Harvey, whose background is in electrical engineering, is a self-described “information hound” and a “a lifelong student of transformation.”
“We’ve all had experience with incremental change, but transformational change is something very different. At Burgerville we believe your best strategy is an innovative strategy.”
It’s a safe bet that Harvey already is working on the next chapter in Burgerville’s “transformational change.” And if you’re wondering where his next innovation might come from, wonder no more.
“I am really intrigued these days with packaging, and I have been paying close attention to delivery models, or how you get the food to the guests.”
A true entrepreneur since the age of 17, Fred DeLuca doesn’t shy away from innovation.
As cofounder and president of Milford, Connecticut–based Subway, DeLuca isn’t afraid to take risks or listen to the advice of others.
“The owners of our 32,000 stores share a tremendous entrepreneurial spirit, so innovation comes naturally to them,” DeLuca says. “So we’ve built local option capability into the Subway system. That allows many different owners the ability to experiment simultaneously.”
And many of those experiments have hit pay dirt.
“The ideas are constantly flowing, and some of them have had lasting effects for the entire chain,” he says. “For instance, Subway’s ‘$5 Footlong’ campaign was started by a franchisee, and within a year it became a national promotion.”
Since 1965, Subway has had a healthier menu than many other quick-serve operations. Through the years DeLuca further established that healthy halo with marketing efforts such as the Jared Fogle commercials, which touted Fogle’s 245-pound weight loss from eating a six-inch Subway sandwich at every meal.
This year’s tie-in with the Biggest Loser television show further solidifies the sandwich chain’s marriage with a healthful image. The chain is paying $1,000 for every pound contestant Shay Sorrells loses.
Now with more than 32,400 stores in 91 countries, Subway continues to roll out new initiatives to keep up with a demanding marketplace.
A Buffalo Chicken submarine sandwich, with only seven grams of fat, was introduced last year, as well as the company’s new mobile site, which has a restaurant locator with a map function.
The brand also joined Energy Star, which is a joint program of the U.S. Environmental Protection Agency and U.S. Department of Energy, encouraging businesses and homes to conserve energy. To that end, Subway relocated several distribution centers next to vendor manufacturers, switched to energy-saving light bulbs, and made its napkins from 100 percent recycled materials.
The innovations keep coming from inside the franchisee community, and DeLuca couldn’t be more proud.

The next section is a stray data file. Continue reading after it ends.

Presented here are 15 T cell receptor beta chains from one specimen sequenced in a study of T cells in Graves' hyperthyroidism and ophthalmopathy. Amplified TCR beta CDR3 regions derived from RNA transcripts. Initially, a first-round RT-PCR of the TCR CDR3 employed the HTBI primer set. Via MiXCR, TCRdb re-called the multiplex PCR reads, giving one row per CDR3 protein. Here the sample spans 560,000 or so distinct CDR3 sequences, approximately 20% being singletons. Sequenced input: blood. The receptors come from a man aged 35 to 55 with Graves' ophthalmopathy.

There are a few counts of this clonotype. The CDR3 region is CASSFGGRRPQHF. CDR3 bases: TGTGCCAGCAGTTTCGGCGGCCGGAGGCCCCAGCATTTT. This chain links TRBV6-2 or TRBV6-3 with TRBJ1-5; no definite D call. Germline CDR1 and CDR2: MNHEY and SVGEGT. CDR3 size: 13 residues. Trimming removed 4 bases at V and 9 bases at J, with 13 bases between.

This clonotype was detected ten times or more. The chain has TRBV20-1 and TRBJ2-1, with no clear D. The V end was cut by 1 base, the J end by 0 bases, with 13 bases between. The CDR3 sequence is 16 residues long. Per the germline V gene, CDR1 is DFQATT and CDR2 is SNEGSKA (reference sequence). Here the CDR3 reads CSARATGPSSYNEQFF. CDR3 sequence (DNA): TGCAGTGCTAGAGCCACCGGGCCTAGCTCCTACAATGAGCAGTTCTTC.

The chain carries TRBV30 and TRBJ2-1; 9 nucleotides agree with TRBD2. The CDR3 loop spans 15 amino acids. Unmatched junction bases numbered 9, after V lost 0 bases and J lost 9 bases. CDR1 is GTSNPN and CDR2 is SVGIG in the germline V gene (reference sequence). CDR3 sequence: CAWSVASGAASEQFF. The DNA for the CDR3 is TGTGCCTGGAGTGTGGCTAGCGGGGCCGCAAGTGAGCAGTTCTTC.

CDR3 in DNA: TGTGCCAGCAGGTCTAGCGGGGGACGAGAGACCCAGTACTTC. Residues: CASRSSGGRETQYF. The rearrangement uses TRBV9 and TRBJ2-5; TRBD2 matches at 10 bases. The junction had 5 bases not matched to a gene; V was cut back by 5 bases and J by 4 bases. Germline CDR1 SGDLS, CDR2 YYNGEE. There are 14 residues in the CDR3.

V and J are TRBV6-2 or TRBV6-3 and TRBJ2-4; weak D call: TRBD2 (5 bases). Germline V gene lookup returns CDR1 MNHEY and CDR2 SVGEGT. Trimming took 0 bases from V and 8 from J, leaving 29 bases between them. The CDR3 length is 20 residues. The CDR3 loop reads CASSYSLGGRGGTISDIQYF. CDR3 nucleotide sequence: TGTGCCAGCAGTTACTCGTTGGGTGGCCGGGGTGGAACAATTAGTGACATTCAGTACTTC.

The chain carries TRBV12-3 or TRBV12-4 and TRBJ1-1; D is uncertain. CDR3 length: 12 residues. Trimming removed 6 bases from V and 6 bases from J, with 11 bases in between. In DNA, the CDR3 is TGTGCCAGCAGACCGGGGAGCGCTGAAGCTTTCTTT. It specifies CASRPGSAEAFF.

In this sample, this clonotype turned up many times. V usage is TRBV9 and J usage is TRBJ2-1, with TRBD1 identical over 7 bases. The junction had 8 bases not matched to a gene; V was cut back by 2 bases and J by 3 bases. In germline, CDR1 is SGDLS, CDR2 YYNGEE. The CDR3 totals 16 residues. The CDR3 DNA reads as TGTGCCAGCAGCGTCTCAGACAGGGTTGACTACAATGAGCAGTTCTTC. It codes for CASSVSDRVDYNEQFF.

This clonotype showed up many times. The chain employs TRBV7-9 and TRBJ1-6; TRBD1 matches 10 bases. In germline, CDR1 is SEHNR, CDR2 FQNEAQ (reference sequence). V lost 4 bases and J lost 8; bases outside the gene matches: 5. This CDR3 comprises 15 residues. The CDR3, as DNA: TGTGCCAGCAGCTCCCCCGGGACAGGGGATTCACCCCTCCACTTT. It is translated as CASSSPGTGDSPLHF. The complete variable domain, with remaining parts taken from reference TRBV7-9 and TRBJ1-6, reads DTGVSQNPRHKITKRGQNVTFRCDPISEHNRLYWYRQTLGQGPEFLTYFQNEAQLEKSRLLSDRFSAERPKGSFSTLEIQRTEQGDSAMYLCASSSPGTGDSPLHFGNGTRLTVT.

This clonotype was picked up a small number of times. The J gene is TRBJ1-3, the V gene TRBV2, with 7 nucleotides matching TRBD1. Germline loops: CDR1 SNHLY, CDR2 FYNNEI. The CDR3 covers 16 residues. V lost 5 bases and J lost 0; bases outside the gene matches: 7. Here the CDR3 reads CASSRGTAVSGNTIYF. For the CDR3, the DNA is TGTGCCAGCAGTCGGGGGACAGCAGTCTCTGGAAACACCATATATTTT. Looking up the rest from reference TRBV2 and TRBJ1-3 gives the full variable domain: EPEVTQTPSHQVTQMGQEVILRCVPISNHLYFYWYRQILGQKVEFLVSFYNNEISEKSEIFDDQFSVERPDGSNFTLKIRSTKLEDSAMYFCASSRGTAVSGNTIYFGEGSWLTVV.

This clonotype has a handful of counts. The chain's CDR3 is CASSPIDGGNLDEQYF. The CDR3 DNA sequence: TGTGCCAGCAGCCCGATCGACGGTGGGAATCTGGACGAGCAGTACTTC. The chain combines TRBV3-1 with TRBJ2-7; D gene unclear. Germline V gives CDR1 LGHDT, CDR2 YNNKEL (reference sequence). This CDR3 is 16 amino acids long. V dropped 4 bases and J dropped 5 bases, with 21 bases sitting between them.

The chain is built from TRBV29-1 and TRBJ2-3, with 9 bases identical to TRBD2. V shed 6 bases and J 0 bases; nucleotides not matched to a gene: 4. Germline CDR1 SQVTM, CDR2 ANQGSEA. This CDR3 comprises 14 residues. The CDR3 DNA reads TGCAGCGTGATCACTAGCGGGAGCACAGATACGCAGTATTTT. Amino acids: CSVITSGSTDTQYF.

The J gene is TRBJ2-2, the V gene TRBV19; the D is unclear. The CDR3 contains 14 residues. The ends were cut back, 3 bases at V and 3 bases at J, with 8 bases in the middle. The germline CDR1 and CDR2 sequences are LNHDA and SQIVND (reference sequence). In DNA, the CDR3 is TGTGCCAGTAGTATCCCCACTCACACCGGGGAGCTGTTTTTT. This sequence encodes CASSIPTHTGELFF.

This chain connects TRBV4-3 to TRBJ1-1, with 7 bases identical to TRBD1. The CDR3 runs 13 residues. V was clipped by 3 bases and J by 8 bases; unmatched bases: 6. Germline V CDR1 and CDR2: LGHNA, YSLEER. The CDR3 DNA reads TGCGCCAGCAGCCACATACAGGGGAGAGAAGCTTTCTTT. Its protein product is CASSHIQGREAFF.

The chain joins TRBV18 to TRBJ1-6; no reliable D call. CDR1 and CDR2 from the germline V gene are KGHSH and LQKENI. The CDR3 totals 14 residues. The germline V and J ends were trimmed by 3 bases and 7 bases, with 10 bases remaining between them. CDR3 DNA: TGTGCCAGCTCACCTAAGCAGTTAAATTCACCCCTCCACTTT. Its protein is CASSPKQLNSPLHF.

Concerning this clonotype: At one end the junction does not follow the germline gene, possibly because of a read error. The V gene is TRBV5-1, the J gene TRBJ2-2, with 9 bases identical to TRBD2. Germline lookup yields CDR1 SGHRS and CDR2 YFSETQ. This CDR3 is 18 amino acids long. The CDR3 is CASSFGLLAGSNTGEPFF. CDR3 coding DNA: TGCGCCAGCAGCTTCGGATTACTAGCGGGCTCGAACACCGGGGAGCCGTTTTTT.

“A franchisee developed one of our newest and most unique stores, which is now about 100 feet in the air in the Freedom Tower construction site at the World Trade Center,” DeLuca says. “That store moves 15 feet higher every few weeks as the steelwork is put in place. That innovation keeps the food close to the construction workers as the building is built, saving time and money.
“Another store was built in a church in Buffalo, where the pastor uses the store to provide job training for local youngsters.”
In Sue Morelli’s world, extensive customer research is the catalyst for all innovation.
Morelli, president and CEO of Boston-based Au Bon Pain since 2005, has systematically put her stamp on the bakery café by paying close attention to others.
“We do a lot of guest research and, in fact, just finished with a pretty major focus group of more than 50 hours with our heavy users,” Morelli says.
During her presidency, Au Bon Pain introduced a new product line called Portions, which features a selection of 14 dishes made fresh daily, packaged individually. Each one is 200 calories or less. The Portions line focuses on vegetables and proteins as the main ingredients, retailing for $2.99 (without meat) or $3.49 (with meat).
“Innovation is a great word, and it’s complex,” Morelli says. “It has a lot of components: consumer trends, culinary savvy, and talent. And at the end of the day it has to be grounded by product profitability, the economics have to make sense.”
According to Morelli, another area heavily impacted by research is speed of service. Au Bon Pain recently underwent a major remodeling program, introducing a design that allows customers to serve themselves.
As a result of the recession, Morelli says consumers are doing more with less. In an effort to capitalize on the new reality, she is pushing the chain to offer “better basic foods that are affordable, fresh, and nutritious and served with speed and warmth.”
The 240-unit Au Bon Pain, which means place of good bread, is poised to grow both domestically and internationally.
“We keep a close watch on all the competitors, from fine dining to quick service,” she says. “Our executive chef, Tommy John, has the power to drive the concept. He has an extraordinary pulse on the consumer palate.”
The company, which was founded in 1976, rolled out a new café called the Bistro in 2006 and has a wide range of real estate applications to offer. In addition, the chain was recognized for its use of touchscreen terminals that offer nutritional information to the guests.